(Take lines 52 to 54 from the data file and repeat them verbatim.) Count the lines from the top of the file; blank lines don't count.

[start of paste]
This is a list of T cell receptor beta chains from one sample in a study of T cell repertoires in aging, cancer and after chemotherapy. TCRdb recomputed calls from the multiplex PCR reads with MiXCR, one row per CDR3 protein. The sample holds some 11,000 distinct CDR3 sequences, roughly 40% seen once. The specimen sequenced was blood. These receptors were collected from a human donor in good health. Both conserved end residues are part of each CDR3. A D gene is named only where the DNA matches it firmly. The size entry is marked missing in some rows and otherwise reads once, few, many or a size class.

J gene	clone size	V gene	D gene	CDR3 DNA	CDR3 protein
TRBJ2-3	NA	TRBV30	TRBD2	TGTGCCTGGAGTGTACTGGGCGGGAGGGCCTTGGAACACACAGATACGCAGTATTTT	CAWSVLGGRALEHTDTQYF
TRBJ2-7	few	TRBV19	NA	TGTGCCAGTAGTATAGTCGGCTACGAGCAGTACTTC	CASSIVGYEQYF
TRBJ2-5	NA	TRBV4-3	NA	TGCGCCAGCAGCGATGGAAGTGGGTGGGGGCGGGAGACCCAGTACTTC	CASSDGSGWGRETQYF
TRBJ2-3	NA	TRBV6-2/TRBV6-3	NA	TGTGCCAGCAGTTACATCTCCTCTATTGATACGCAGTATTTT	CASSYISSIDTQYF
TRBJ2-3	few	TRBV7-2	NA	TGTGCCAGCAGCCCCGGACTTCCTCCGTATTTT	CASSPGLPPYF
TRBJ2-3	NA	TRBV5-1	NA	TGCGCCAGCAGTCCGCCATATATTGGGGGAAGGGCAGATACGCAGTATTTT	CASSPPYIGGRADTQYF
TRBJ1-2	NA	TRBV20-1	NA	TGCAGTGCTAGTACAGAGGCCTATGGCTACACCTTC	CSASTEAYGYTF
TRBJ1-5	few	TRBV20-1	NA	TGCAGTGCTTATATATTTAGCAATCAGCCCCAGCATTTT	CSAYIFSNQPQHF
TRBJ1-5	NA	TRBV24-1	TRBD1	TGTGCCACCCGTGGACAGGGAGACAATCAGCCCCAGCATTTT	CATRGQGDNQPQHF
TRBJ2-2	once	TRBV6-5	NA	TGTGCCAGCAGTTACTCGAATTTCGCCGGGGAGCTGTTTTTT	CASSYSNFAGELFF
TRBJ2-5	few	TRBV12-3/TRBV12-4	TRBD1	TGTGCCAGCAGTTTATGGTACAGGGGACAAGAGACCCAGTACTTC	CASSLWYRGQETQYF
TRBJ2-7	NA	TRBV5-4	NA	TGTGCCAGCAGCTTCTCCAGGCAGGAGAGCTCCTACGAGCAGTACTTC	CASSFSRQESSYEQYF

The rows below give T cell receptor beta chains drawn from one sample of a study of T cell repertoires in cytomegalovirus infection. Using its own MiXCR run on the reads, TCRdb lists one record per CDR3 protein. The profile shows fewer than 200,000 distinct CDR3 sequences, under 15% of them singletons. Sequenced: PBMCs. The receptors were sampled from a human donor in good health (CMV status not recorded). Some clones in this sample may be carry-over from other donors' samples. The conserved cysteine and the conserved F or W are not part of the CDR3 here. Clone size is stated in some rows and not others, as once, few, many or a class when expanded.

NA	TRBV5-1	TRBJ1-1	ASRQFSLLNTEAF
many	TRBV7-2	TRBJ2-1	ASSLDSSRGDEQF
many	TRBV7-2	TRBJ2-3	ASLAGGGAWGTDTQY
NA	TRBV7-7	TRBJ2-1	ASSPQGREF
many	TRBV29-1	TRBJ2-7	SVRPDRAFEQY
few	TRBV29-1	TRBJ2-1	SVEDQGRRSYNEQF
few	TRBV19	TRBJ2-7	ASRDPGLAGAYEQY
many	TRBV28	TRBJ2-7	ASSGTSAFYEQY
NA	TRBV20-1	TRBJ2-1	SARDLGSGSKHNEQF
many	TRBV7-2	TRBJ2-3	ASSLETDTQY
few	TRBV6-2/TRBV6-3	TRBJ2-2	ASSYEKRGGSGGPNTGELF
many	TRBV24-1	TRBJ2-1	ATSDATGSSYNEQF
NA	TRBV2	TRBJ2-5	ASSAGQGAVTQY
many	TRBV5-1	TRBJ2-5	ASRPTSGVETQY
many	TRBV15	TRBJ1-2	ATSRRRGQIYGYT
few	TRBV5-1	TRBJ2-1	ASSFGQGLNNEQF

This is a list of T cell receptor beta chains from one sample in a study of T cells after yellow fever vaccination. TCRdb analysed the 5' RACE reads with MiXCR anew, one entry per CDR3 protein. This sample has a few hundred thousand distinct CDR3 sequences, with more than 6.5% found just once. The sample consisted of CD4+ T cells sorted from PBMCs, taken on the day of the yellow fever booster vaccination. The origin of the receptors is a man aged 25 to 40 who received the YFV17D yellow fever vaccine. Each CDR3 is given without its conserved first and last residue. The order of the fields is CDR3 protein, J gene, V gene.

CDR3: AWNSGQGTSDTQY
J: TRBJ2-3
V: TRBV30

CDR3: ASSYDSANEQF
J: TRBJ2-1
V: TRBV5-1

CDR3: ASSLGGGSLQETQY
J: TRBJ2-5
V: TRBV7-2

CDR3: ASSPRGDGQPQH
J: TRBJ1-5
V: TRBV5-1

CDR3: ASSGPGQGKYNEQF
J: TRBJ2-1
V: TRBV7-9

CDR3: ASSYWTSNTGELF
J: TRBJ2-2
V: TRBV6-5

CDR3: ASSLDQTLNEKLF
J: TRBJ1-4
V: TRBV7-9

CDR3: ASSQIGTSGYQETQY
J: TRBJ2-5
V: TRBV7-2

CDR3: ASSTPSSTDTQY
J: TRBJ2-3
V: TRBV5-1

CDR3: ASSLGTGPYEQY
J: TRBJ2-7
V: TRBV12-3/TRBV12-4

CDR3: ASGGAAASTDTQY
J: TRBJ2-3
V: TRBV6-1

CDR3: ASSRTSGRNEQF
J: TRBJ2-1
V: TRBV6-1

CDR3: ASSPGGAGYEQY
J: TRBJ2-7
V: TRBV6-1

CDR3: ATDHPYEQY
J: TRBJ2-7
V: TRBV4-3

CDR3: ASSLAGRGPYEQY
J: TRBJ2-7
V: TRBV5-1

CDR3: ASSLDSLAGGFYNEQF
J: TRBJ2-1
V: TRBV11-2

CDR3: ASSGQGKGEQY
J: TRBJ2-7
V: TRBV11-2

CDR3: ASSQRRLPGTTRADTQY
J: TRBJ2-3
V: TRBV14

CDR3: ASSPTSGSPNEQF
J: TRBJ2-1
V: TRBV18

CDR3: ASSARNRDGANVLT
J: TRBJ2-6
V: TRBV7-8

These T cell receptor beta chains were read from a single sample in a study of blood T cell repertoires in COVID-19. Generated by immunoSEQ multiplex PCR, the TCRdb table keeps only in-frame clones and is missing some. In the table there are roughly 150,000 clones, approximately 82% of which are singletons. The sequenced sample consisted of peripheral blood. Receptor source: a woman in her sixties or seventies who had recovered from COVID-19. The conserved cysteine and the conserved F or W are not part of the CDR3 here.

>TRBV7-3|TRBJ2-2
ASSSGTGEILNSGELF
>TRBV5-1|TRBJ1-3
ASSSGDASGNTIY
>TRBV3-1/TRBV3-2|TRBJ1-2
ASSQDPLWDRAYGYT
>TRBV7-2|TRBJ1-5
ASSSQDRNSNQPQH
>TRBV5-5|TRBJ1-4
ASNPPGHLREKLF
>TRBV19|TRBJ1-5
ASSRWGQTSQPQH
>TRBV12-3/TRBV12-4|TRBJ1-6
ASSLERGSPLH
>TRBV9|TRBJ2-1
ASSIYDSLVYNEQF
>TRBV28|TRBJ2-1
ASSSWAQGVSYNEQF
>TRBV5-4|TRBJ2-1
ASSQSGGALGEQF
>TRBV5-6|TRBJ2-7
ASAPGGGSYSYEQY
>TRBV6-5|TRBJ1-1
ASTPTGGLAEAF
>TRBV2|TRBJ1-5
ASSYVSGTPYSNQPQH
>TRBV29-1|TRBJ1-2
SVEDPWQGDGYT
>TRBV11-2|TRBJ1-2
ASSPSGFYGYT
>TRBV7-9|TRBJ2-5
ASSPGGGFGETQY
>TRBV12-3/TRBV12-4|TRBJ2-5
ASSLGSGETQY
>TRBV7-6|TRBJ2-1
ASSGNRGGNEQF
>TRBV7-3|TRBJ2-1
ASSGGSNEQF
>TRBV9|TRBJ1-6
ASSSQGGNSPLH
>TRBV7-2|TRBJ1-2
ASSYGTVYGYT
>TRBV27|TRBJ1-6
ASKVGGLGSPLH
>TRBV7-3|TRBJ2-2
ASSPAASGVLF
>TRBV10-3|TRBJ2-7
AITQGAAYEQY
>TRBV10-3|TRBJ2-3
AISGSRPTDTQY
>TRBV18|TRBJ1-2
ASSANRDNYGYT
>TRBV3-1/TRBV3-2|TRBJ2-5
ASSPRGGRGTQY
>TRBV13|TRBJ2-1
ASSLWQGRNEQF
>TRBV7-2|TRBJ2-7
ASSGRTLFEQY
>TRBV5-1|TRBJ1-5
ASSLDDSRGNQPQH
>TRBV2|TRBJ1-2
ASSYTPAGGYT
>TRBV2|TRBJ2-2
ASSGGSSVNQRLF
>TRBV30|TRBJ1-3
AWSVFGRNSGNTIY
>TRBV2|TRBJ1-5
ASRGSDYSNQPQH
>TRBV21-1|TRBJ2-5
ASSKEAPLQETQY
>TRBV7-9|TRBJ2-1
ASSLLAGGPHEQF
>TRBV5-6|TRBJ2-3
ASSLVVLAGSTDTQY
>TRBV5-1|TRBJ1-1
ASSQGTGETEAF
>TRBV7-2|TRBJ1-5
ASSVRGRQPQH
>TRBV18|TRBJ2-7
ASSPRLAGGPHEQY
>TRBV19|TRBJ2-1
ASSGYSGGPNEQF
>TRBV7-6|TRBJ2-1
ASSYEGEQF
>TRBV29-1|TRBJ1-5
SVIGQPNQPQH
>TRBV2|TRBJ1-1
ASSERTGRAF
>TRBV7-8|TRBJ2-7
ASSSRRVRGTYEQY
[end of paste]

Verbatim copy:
J: TRBJ1-4
V: TRBV7-9

CDR3: ASSQIGTSGYQETQY